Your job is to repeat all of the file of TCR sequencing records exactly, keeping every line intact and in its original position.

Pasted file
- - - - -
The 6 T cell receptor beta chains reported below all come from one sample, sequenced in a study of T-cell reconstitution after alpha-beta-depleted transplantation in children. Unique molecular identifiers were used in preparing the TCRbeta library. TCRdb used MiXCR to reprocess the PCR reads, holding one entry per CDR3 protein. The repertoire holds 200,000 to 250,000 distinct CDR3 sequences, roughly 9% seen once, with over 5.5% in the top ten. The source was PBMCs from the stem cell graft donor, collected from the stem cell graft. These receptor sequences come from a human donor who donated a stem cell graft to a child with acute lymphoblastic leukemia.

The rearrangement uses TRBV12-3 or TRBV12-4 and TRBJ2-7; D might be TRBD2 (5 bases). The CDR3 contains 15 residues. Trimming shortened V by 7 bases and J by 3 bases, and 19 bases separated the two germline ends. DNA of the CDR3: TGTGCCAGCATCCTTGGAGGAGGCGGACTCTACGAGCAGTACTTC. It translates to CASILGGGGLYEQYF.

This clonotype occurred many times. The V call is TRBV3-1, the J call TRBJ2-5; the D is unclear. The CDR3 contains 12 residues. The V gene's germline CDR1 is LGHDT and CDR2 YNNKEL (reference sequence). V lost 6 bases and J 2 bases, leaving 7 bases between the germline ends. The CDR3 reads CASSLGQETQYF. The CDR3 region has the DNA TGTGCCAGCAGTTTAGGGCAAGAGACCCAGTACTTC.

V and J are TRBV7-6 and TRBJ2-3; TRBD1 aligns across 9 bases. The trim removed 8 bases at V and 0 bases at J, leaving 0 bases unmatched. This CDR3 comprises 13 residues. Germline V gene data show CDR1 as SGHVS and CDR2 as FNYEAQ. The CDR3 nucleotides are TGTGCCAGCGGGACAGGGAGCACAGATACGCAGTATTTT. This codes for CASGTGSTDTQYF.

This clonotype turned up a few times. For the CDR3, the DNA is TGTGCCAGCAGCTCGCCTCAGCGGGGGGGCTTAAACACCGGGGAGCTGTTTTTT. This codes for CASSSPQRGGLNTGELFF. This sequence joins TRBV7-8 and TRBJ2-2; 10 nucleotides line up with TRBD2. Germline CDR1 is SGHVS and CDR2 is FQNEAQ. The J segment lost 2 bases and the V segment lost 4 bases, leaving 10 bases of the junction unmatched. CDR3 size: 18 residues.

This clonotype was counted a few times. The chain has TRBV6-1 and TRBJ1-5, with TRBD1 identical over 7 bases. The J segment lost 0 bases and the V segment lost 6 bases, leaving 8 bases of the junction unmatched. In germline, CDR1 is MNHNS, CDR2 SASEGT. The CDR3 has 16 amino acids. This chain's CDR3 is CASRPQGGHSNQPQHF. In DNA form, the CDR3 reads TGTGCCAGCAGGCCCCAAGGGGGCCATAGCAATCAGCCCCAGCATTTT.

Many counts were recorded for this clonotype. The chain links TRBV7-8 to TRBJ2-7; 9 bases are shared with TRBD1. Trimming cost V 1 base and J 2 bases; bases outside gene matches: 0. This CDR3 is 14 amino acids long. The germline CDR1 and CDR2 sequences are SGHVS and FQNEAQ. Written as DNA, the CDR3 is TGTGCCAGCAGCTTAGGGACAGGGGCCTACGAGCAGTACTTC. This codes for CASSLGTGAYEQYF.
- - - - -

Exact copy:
The 6 T cell receptor beta chains reported below all come from one sample, sequenced in a study of T-cell reconstitution after alpha-beta-depleted transplantation in children. Unique molecular identifiers were used in preparing the TCRbeta library. TCRdb used MiXCR to reprocess the PCR reads, holding one entry per CDR3 protein. The repertoire holds 200,000 to 250,000 distinct CDR3 sequences, roughly 9% seen once, with over 5.5% in the top ten. The source was PBMCs from the stem cell graft donor, collected from the stem cell graft. These receptor sequences come from a human donor who donated a stem cell graft to a child with acute lymphoblastic leukemia.

The rearrangement uses TRBV12-3 or TRBV12-4 and TRBJ2-7; D might be TRBD2 (5 bases). The CDR3 contains 15 residues. Trimming shortened V by 7 bases and J by 3 bases, and 19 bases separated the two germline ends. DNA of the CDR3: TGTGCCAGCATCCTTGGAGGAGGCGGACTCTACGAGCAGTACTTC. It translates to CASILGGGGLYEQYF.

This clonotype occurred many times. The V call is TRBV3-1, the J call TRBJ2-5; the D is unclear. The CDR3 contains 12 residues. The V gene's germline CDR1 is LGHDT and CDR2 YNNKEL (reference sequence). V lost 6 bases and J 2 bases, leaving 7 bases between the germline ends. The CDR3 reads CASSLGQETQYF. The CDR3 region has the DNA TGTGCCAGCAGTTTAGGGCAAGAGACCCAGTACTTC.

V and J are TRBV7-6 and TRBJ2-3; TRBD1 aligns across 9 bases. The trim removed 8 bases at V and 0 bases at J, leaving 0 bases unmatched. This CDR3 comprises 13 residues. Germline V gene data show CDR1 as SGHVS and CDR2 as FNYEAQ. The CDR3 nucleotides are TGTGCCAGCGGGACAGGGAGCACAGATACGCAGTATTTT. This codes for CASGTGSTDTQYF.

This clonotype turned up a few times. For the CDR3, the DNA is TGTGCCAGCAGCTCGCCTCAGCGGGGGGGCTTAAACACCGGGGAGCTGTTTTTT. This codes for CASSSPQRGGLNTGELFF. This sequence joins TRBV7-8 and TRBJ2-2; 10 nucleotides line up with TRBD2. Germline CDR1 is SGHVS and CDR2 is FQNEAQ. The J segment lost 2 bases and the V segment lost 4 bases, leaving 10 bases of the junction unmatched. CDR3 size: 18 residues.

This clonotype was counted a few times. The chain has TRBV6-1 and TRBJ1-5, with TRBD1 identical over 7 bases. The J segment lost 0 bases and the V segment lost 6 bases, leaving 8 bases of the junction unmatched. In germline, CDR1 is MNHNS, CDR2 SASEGT. The CDR3 has 16 amino acids. This chain's CDR3 is CASRPQGGHSNQPQHF. In DNA form, the CDR3 reads TGTGCCAGCAGGCCCCAAGGGGGCCATAGCAATCAGCCCCAGCATTTT.

Many counts were recorded for this clonotype. The chain links TRBV7-8 to TRBJ2-7; 9 bases are shared with TRBD1. Trimming cost V 1 base and J 2 bases; bases outside gene matches: 0. This CDR3 is 14 amino acids long. The germline CDR1 and CDR2 sequences are SGHVS and FQNEAQ. Written as DNA, the CDR3 is TGTGCCAGCAGCTTAGGGACAGGGGCCTACGAGCAGTACTTC. This codes for CASSLGTGAYEQYF.